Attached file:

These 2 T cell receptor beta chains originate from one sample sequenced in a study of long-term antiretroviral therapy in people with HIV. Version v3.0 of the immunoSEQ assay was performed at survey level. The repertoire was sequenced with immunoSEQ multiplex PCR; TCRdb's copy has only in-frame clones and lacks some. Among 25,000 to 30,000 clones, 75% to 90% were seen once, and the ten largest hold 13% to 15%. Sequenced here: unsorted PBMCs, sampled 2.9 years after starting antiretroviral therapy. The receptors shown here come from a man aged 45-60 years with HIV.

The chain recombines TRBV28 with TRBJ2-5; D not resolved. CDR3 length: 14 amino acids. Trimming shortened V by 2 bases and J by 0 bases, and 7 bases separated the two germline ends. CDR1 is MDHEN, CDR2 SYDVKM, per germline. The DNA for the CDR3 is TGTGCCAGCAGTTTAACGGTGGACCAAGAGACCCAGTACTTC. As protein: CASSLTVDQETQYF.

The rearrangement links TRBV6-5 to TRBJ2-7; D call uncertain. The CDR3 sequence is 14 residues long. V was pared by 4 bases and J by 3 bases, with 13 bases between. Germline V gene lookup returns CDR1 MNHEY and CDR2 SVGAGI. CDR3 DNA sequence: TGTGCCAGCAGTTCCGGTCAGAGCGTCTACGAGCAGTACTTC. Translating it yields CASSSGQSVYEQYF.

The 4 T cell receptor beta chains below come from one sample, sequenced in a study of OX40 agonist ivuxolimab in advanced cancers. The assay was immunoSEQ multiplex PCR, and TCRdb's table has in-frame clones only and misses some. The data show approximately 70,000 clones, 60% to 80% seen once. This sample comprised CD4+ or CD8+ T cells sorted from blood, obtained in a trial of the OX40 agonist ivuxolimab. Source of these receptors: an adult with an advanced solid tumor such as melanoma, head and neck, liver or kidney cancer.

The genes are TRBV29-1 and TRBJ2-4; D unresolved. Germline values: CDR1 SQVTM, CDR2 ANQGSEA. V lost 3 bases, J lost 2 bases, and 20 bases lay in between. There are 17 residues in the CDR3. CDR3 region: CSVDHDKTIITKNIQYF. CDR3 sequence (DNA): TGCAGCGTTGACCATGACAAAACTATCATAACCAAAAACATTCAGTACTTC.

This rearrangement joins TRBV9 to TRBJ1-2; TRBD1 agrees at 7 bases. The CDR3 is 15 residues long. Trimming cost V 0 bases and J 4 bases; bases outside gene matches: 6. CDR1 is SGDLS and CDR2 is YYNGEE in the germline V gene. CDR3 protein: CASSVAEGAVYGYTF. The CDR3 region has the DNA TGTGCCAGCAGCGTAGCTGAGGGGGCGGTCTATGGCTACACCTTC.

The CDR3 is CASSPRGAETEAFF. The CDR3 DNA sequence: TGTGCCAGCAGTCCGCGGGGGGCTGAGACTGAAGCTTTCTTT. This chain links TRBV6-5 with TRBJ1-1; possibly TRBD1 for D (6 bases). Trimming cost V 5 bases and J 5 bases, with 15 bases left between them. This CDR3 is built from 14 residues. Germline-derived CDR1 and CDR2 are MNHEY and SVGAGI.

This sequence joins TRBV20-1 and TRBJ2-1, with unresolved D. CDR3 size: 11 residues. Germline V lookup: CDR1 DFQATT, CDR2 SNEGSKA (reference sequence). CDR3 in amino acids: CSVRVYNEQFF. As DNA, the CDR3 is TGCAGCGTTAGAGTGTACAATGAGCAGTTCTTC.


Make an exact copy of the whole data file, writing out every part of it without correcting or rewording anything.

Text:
These 2 T cell receptor beta chains originate from one sample sequenced in a study of long-term antiretroviral therapy in people with HIV. Version v3.0 of the immunoSEQ assay was performed at survey level. The repertoire was sequenced with immunoSEQ multiplex PCR; TCRdb's copy has only in-frame clones and lacks some. Among 25,000 to 30,000 clones, 75% to 90% were seen once, and the ten largest hold 13% to 15%. Sequenced here: unsorted PBMCs, sampled 2.9 years after starting antiretroviral therapy. The receptors shown here come from a man aged 45-60 years with HIV.

The chain recombines TRBV28 with TRBJ2-5; D not resolved. CDR3 length: 14 amino acids. Trimming shortened V by 2 bases and J by 0 bases, and 7 bases separated the two germline ends. CDR1 is MDHEN, CDR2 SYDVKM, per germline. The DNA for the CDR3 is TGTGCCAGCAGTTTAACGGTGGACCAAGAGACCCAGTACTTC. As protein: CASSLTVDQETQYF.

The rearrangement links TRBV6-5 to TRBJ2-7; D call uncertain. The CDR3 sequence is 14 residues long. V was pared by 4 bases and J by 3 bases, with 13 bases between. Germline V gene lookup returns CDR1 MNHEY and CDR2 SVGAGI. CDR3 DNA sequence: TGTGCCAGCAGTTCCGGTCAGAGCGTCTACGAGCAGTACTTC. Translating it yields CASSSGQSVYEQYF.

The 4 T cell receptor beta chains below come from one sample, sequenced in a study of OX40 agonist ivuxolimab in advanced cancers. The assay was immunoSEQ multiplex PCR, and TCRdb's table has in-frame clones only and misses some. The data show approximately 70,000 clones, 60% to 80% seen once. This sample comprised CD4+ or CD8+ T cells sorted from blood, obtained in a trial of the OX40 agonist ivuxolimab. Source of these receptors: an adult with an advanced solid tumor such as melanoma, head and neck, liver or kidney cancer.

The genes are TRBV29-1 and TRBJ2-4; D unresolved. Germline values: CDR1 SQVTM, CDR2 ANQGSEA. V lost 3 bases, J lost 2 bases, and 20 bases lay in between. There are 17 residues in the CDR3. CDR3 region: CSVDHDKTIITKNIQYF. CDR3 sequence (DNA): TGCAGCGTTGACCATGACAAAACTATCATAACCAAAAACATTCAGTACTTC.

This rearrangement joins TRBV9 to TRBJ1-2; TRBD1 agrees at 7 bases. The CDR3 is 15 residues long. Trimming cost V 0 bases and J 4 bases; bases outside gene matches: 6. CDR1 is SGDLS and CDR2 is YYNGEE in the germline V gene. CDR3 protein: CASSVAEGAVYGYTF. The CDR3 region has the DNA TGTGCCAGCAGCGTAGCTGAGGGGGCGGTCTATGGCTACACCTTC.

The CDR3 is CASSPRGAETEAFF. The CDR3 DNA sequence: TGTGCCAGCAGTCCGCGGGGGGCTGAGACTGAAGCTTTCTTT. This chain links TRBV6-5 with TRBJ1-1; possibly TRBD1 for D (6 bases). Trimming cost V 5 bases and J 5 bases, with 15 bases left between them. This CDR3 is built from 14 residues. Germline-derived CDR1 and CDR2 are MNHEY and SVGAGI.

This sequence joins TRBV20-1 and TRBJ2-1, with unresolved D. CDR3 size: 11 residues. Germline V lookup: CDR1 DFQATT, CDR2 SNEGSKA (reference sequence). CDR3 in amino acids: CSVRVYNEQFF. As DNA, the CDR3 is TGCAGCGTTAGAGTGTACAATGAGCAGTTCTTC.